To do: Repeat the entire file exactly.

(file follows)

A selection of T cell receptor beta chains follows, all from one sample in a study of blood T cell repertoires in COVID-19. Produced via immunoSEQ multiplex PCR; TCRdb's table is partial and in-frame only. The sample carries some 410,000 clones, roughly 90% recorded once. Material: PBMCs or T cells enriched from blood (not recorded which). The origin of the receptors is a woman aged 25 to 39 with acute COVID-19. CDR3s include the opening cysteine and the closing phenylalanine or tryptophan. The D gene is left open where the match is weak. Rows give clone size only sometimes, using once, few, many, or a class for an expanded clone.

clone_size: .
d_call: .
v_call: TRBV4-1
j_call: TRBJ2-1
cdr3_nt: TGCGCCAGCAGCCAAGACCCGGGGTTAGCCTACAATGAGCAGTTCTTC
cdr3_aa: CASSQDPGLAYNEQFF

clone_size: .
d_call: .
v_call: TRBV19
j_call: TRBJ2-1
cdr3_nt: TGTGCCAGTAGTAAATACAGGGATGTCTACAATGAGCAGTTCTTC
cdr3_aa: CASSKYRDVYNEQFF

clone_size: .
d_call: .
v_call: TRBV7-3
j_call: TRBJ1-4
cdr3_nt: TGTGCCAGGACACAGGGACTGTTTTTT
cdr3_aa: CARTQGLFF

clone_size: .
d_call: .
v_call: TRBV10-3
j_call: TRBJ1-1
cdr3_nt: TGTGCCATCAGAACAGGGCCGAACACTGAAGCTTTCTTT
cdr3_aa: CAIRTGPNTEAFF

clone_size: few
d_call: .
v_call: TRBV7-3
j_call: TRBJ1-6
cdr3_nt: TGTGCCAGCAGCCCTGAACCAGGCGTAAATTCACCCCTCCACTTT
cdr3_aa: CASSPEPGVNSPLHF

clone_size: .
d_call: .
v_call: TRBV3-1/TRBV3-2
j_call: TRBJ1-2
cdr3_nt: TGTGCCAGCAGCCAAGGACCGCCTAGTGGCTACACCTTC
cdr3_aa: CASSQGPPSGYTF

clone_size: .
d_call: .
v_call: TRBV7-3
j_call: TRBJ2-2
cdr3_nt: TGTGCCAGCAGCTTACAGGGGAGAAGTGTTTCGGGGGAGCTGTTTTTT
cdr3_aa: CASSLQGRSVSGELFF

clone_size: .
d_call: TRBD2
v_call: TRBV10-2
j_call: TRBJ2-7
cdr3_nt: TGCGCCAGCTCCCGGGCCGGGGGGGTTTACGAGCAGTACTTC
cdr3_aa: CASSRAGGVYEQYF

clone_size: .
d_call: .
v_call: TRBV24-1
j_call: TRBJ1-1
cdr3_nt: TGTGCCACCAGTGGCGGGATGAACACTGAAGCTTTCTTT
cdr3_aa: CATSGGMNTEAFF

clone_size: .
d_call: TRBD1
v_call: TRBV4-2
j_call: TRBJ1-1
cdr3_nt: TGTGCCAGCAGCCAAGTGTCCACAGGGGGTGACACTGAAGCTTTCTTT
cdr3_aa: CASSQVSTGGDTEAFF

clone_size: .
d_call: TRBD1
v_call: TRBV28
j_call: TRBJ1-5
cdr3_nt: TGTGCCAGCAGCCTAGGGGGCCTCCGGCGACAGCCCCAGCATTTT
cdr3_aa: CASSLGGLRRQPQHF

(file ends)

A selection of T cell receptor beta chains follows, all from one sample in a study of blood T cell repertoires in COVID-19. Produced via immunoSEQ multiplex PCR; TCRdb's table is partial and in-frame only. The sample carries some 410,000 clones, roughly 90% recorded once. Material: PBMCs or T cells enriched from blood (not recorded which). The origin of the receptors is a woman aged 25 to 39 with acute COVID-19. CDR3s include the opening cysteine and the closing phenylalanine or tryptophan. The D gene is left open where the match is weak. Rows give clone size only sometimes, using once, few, many, or a class for an expanded clone.

clone_size: .
d_call: .
v_call: TRBV4-1
j_call: TRBJ2-1
cdr3_nt: TGCGCCAGCAGCCAAGACCCGGGGTTAGCCTACAATGAGCAGTTCTTC
cdr3_aa: CASSQDPGLAYNEQFF

clone_size: .
d_call: .
v_call: TRBV19
j_call: TRBJ2-1
cdr3_nt: TGTGCCAGTAGTAAATACAGGGATGTCTACAATGAGCAGTTCTTC
cdr3_aa: CASSKYRDVYNEQFF

clone_size: .
d_call: .
v_call: TRBV7-3
j_call: TRBJ1-4
cdr3_nt: TGTGCCAGGACACAGGGACTGTTTTTT
cdr3_aa: CARTQGLFF

clone_size: .
d_call: .
v_call: TRBV10-3
j_call: TRBJ1-1
cdr3_nt: TGTGCCATCAGAACAGGGCCGAACACTGAAGCTTTCTTT
cdr3_aa: CAIRTGPNTEAFF

clone_size: few
d_call: .
v_call: TRBV7-3
j_call: TRBJ1-6
cdr3_nt: TGTGCCAGCAGCCCTGAACCAGGCGTAAATTCACCCCTCCACTTT
cdr3_aa: CASSPEPGVNSPLHF

clone_size: .
d_call: .
v_call: TRBV3-1/TRBV3-2
j_call: TRBJ1-2
cdr3_nt: TGTGCCAGCAGCCAAGGACCGCCTAGTGGCTACACCTTC
cdr3_aa: CASSQGPPSGYTF

clone_size: .
d_call: .
v_call: TRBV7-3
j_call: TRBJ2-2
cdr3_nt: TGTGCCAGCAGCTTACAGGGGAGAAGTGTTTCGGGGGAGCTGTTTTTT
cdr3_aa: CASSLQGRSVSGELFF

clone_size: .
d_call: TRBD2
v_call: TRBV10-2
j_call: TRBJ2-7
cdr3_nt: TGCGCCAGCTCCCGGGCCGGGGGGGTTTACGAGCAGTACTTC
cdr3_aa: CASSRAGGVYEQYF

clone_size: .
d_call: .
v_call: TRBV24-1
j_call: TRBJ1-1
cdr3_nt: TGTGCCACCAGTGGCGGGATGAACACTGAAGCTTTCTTT
cdr3_aa: CATSGGMNTEAFF

clone_size: .
d_call: TRBD1
v_call: TRBV4-2
j_call: TRBJ1-1
cdr3_nt: TGTGCCAGCAGCCAAGTGTCCACAGGGGGTGACACTGAAGCTTTCTTT
cdr3_aa: CASSQVSTGGDTEAFF

clone_size: .
d_call: TRBD1
v_call: TRBV28
j_call: TRBJ1-5
cdr3_nt: TGTGCCAGCAGCCTAGGGGGCCTCCGGCGACAGCCCCAGCATTTT
cdr3_aa: CASSLGGLRRQPQHF